“We must show compassion and support for all those who cannot work. Particularly the disabled men and women of our country.”

These words, spoken just three days ago by Ed Milliband during his speech to the Labour Party conference, were celebrated by many disability activists – including Sue Marsh in this blog – as a sign that disabled people “have travelled a long, long way this year.”

It is absolutely true that 2012 has seen some great positive steps forward for disabled people and their profile in the public eye. The most obvious was of course the success of the Paralympic games, which saw disabled athletes like Jonnie Peacock and Ellie Simmonds become national heroes, in front of a record-breaking 2.7 million live audience who bought tickets to the games. It was brilliantly supported by a Channel 4 advertising campaign (see picture above) which focused on the athlete's abilities, not disabilities. Other great victories have included the groundswell of public support for the Spartacus Report, which was produced by disabled people to highlight the potential negative impact of welfare reforms and which led to major changes to the laws in the House of Lords.

However, we know we can’t be complacent. The Paralympics has greatly increased awareness of what disabled people are achieving, but this isn’t enough to reverse decades of near invisibility. And while the welfare reforms may have been amended as a result of passionate campaigning, many disabled people remain acutely concerned about their financial future when the current welfare system embarks on a series of radical changes next year.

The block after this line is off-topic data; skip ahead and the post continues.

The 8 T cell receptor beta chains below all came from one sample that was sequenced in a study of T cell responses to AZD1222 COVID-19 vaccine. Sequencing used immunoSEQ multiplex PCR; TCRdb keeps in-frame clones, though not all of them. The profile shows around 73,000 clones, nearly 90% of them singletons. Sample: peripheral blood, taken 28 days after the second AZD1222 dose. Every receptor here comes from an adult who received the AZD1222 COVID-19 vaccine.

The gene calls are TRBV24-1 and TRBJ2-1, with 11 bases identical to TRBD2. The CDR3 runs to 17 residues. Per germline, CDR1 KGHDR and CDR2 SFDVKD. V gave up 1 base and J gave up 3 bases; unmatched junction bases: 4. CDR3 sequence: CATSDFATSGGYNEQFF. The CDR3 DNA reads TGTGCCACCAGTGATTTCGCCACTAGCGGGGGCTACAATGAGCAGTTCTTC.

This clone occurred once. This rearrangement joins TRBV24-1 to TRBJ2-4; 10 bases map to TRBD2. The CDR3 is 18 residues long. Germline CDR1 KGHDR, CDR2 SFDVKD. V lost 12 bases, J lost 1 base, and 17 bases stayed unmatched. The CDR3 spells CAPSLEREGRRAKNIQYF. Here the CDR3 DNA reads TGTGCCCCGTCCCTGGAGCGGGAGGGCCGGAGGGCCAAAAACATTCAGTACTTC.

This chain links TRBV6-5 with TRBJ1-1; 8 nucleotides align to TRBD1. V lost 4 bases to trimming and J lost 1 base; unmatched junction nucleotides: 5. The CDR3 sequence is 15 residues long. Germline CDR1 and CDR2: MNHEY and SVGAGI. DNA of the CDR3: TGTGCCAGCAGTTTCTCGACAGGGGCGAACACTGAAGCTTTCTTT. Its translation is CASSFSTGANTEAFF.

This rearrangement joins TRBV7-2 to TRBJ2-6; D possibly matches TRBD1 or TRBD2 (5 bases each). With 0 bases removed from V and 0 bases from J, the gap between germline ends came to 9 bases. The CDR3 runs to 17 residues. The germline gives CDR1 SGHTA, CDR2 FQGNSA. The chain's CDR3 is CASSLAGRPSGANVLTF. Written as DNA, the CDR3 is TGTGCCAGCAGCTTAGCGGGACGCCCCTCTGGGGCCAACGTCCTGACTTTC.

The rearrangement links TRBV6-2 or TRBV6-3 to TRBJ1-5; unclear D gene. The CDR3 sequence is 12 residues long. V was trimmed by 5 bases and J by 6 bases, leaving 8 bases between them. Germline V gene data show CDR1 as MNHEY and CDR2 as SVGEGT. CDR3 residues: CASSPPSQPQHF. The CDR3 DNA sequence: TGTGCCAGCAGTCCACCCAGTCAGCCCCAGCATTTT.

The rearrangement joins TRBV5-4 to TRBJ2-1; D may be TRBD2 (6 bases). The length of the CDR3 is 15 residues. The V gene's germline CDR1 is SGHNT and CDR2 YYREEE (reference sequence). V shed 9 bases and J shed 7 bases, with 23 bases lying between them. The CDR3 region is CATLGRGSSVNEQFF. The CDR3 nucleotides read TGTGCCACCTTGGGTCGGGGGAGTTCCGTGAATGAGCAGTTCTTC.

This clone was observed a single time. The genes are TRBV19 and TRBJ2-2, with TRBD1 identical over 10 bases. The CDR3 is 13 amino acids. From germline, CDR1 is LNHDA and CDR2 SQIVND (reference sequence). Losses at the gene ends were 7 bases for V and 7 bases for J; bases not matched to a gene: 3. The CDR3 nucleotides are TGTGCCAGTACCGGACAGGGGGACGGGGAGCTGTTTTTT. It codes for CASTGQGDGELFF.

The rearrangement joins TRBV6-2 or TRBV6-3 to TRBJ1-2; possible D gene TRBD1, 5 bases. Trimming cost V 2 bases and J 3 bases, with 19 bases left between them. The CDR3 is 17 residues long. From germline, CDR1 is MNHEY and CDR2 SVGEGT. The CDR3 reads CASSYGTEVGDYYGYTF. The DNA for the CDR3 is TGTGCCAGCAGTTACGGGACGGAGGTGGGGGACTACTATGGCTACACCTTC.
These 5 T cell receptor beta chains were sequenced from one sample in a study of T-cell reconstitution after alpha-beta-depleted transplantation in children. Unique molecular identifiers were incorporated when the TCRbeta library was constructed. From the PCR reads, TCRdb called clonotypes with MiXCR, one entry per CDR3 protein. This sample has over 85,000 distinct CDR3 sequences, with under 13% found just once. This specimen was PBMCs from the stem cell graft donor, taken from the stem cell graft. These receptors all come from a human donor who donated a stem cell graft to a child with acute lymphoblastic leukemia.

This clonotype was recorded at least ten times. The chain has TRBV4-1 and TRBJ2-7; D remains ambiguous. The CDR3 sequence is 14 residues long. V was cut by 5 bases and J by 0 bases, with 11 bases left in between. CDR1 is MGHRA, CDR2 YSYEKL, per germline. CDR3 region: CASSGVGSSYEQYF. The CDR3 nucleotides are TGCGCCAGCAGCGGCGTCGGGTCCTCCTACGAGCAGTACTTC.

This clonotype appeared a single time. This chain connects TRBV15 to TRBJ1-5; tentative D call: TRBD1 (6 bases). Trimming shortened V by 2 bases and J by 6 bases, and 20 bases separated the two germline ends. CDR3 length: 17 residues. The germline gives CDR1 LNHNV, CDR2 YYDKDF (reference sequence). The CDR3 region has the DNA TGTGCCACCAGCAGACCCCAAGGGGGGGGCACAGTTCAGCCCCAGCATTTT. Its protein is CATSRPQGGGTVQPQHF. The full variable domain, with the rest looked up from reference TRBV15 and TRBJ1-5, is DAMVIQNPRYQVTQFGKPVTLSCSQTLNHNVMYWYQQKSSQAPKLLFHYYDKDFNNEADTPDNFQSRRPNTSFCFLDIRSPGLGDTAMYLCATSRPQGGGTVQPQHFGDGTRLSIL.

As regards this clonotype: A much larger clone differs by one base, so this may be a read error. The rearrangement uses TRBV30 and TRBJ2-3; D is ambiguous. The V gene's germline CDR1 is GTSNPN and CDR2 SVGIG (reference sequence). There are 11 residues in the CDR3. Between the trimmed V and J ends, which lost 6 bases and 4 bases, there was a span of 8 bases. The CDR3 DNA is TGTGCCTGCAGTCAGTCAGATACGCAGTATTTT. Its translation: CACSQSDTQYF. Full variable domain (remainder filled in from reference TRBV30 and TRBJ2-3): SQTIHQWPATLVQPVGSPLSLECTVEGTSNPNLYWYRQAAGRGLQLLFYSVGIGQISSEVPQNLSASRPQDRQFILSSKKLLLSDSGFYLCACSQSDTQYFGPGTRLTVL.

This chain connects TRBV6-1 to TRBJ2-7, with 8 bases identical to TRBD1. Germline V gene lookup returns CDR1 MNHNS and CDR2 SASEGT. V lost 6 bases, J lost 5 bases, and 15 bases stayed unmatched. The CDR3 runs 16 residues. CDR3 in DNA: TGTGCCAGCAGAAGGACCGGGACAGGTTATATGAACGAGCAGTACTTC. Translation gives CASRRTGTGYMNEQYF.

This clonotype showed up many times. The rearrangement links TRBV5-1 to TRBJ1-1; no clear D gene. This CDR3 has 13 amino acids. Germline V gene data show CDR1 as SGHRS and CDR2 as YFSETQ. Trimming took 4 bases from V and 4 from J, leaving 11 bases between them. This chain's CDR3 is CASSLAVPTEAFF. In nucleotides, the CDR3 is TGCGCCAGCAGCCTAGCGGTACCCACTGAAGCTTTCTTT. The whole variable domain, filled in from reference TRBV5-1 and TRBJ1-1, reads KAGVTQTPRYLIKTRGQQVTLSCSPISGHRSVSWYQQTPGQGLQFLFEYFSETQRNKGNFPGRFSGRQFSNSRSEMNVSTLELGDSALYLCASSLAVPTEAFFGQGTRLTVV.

Perhaps most importantly of all, we are yet to see if all of these activities will create a lasting change in the way disabled people are perceived by the public. Because there is no doubt that too many people do still harbour negative attitudes towards disabled people, particularly when it comes to benefits. This was confirmed by the release in September of the “British Social Attitudes Survey”, a report published every year by NatCen Social Research which provides an invaluable and authoritative barometer of how the British public feels about a wide range of issues.

We will be exploring the findings in detail in follow up blogs over the next two weeks. However, one statistic that struck us as being important was that although more people than in previous years favoured increased spending on public services, the number who supported improved benefits for disabled people dropped sharply from 63% to 53%.

Perhaps this is unsurprising after several years where certain parts of the media have heavily focused on exposing a tiny, tiny minority of disability benefit recipients who are “faking it” rather than featuring the vast majority who are honest and who need benefits to survive. But, whatever the reason, there is little doubt that this is one battle that is currently being lost. It is crucial that everyone working in the disability sector does more to explain the reality to the public so that all disabled people are given a fair deal in the future, and the chance to succeed in the way the Paralympians showed they can.

Jaime Gill, head of press and public affairs